Another model dedicated to conflict analysis was developed by the Heidelberg Institute for International Conflict Research since the beginning of 1990s, with constant methodological update since 2011. It is focused on political conflict defined as “a perceived incompatibility of intentions between individuals or social groups”.[13] According to the Heidelberg methodology, the variables are as follows: conflict actors (individuals, states, international organizations, non-state actors), conflict measures (actions and communications carried out by a conflict actor in the context of a political conflict), conflict items (tangible and intangible goods pursued by conflict actors by conflict measures, that are important for the existence of society as a whole or for its coexistence to a particular state or between states) and conflict intensity.[14] For each variable, the methodology sets specific values resulting from a range of categories and scores whose aggregation determines the intensity of the conflict. The intensity is measured by five levels corresponding to the following types of conflicts: dispute, non-violent crisis, violent crisis, limited war and war. The first two types of conflict are classified by experts as non-violent and low intensity, while the last three are violent conflicts of medium or high intensity.[15]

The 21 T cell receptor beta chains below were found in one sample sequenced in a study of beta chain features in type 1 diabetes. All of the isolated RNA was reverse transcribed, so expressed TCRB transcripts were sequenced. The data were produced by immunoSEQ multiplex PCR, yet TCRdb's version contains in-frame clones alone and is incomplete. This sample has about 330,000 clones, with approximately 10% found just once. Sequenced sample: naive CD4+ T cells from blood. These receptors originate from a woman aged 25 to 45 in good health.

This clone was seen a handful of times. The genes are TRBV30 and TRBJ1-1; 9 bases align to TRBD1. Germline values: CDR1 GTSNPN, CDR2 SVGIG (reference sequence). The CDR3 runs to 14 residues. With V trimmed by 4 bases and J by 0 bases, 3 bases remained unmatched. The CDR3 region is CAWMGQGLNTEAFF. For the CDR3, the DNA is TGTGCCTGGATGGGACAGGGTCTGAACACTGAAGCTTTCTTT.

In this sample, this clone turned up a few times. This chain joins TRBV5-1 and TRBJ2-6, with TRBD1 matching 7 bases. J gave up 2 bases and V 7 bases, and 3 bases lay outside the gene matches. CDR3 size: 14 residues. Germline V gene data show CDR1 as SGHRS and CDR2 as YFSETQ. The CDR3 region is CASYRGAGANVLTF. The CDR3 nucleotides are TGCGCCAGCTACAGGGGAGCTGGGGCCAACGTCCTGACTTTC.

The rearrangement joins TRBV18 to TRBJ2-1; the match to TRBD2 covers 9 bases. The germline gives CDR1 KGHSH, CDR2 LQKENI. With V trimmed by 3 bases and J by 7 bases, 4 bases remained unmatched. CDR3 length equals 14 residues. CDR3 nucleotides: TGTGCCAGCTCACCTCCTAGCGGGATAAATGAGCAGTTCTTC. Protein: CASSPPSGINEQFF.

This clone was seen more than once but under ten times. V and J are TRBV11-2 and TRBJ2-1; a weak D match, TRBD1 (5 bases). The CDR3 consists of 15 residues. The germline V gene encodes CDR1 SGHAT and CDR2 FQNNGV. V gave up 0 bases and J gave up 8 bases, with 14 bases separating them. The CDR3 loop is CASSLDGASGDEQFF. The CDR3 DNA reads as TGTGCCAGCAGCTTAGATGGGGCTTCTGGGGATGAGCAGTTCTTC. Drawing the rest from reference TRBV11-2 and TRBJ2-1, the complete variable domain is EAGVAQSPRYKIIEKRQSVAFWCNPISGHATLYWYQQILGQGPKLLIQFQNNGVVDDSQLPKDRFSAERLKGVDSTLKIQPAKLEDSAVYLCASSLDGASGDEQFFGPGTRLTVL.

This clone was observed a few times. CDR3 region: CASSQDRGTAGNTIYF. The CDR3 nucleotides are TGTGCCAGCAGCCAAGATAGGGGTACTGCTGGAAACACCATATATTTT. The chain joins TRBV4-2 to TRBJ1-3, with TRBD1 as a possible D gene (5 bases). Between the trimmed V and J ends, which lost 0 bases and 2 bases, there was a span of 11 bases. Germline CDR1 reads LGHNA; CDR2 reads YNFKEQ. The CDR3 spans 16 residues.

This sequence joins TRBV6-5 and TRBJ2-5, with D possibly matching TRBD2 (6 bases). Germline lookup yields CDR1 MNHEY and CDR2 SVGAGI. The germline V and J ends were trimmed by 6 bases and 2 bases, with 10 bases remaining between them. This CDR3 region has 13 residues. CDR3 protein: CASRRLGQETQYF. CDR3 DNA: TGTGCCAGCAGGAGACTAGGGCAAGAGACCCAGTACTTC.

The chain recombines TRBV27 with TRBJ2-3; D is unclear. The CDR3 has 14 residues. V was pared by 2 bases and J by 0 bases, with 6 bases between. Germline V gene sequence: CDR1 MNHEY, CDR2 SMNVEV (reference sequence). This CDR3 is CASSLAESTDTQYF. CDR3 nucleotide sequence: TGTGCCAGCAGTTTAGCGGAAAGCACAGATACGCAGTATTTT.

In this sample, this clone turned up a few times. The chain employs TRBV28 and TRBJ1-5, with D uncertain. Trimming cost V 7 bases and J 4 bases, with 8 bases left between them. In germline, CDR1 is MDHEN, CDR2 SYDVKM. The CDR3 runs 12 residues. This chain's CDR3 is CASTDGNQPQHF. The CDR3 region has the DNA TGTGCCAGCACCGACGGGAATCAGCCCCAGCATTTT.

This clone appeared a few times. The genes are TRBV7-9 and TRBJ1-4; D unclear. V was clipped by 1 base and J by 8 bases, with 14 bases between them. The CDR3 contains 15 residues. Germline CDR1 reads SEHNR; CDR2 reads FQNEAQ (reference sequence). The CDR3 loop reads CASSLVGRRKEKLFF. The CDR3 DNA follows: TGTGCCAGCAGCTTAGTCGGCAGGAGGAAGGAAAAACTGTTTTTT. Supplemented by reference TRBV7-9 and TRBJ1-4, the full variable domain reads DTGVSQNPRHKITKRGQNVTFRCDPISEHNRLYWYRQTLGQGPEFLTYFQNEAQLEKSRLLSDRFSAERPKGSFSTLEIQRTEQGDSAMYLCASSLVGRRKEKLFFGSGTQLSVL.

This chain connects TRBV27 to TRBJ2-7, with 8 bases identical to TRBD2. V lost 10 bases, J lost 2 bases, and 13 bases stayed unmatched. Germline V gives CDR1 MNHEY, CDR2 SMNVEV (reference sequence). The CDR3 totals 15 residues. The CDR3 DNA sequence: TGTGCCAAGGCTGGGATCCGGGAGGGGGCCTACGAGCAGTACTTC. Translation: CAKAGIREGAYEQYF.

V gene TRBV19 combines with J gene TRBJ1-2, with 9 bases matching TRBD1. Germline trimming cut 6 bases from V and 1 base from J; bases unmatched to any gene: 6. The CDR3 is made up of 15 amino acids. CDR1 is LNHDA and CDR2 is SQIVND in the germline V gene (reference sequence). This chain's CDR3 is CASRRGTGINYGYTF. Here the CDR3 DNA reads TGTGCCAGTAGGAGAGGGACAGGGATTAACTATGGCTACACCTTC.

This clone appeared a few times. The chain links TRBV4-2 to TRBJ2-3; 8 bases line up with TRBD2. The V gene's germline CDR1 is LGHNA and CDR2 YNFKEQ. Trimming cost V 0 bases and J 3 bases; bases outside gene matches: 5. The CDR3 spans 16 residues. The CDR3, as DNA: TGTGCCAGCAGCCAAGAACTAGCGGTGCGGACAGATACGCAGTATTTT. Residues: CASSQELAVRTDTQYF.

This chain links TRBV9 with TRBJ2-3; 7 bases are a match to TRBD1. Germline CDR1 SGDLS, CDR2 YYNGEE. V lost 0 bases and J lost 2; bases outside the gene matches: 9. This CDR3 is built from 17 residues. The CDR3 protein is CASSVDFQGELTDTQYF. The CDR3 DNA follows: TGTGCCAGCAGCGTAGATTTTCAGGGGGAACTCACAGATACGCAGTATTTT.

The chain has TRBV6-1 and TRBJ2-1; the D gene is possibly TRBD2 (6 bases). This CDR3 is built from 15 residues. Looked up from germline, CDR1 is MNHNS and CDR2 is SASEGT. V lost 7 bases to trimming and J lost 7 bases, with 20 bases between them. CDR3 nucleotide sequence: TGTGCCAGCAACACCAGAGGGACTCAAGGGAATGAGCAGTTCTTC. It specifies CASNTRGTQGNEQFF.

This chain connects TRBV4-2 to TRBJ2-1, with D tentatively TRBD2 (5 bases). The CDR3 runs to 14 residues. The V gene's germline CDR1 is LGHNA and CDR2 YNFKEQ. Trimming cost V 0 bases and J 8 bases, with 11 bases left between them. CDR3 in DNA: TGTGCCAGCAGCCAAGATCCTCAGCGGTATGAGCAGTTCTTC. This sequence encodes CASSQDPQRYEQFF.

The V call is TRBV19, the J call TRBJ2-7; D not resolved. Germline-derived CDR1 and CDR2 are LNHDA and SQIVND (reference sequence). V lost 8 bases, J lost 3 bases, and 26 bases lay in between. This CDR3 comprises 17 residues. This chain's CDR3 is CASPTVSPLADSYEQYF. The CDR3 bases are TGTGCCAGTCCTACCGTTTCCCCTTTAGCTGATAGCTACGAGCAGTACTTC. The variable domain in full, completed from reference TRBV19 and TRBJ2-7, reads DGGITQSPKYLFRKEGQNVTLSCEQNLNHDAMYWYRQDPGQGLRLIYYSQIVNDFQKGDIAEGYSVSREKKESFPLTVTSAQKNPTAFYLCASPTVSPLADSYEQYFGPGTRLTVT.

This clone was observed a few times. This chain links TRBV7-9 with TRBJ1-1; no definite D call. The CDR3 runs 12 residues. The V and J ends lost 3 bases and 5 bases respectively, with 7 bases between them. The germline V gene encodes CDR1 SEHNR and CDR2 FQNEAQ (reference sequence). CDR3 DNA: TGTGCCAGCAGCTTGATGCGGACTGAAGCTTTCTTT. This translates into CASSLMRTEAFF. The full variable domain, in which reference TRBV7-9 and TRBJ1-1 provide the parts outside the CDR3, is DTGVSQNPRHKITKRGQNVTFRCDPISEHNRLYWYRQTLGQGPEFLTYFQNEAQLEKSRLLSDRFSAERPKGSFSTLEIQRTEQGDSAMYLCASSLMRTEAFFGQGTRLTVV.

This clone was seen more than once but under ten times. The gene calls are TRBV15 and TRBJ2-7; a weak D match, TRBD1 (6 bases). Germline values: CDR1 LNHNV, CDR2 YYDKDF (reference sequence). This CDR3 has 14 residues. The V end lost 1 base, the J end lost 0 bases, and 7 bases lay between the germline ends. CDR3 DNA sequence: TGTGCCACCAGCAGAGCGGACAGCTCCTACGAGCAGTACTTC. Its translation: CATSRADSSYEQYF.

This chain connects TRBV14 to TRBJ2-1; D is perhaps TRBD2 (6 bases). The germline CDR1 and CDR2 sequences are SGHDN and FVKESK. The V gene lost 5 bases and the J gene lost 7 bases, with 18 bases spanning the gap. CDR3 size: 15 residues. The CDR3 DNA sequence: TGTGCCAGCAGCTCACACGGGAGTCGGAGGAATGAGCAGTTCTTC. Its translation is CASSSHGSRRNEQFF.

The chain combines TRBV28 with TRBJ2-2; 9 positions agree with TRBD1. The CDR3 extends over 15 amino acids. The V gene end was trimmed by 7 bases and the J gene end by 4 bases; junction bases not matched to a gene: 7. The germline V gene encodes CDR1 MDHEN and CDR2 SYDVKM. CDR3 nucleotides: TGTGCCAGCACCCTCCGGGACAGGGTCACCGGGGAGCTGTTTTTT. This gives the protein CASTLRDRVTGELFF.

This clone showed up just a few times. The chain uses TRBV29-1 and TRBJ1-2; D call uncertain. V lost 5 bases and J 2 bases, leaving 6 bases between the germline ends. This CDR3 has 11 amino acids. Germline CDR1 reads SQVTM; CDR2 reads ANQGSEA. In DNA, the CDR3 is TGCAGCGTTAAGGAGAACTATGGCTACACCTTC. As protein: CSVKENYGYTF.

Although the Heidelberg methodology provides a model of analysis that identifies five types of a conflict and levels of intensity, it does not offer the necessary details to identify the types of a violent conflict (whose range is vast), nor does it seek to develop a more comprehensive conceptual field. For instance, the 2017 analysis - Conflict Barometer 2016 - observes 402 conflicts, including 226 violent, 20 limited wars and 18 full-scale, but it does not provide an in-depth analysis of them in order to reveal the complex nature of contemporary conflicts. According to this analysis, the conflict in Donbass (Ukraine) is considered a fifth level intensity conflict (war), with elements of conflict (conflict items) including secession, system/ideology and resources.[16]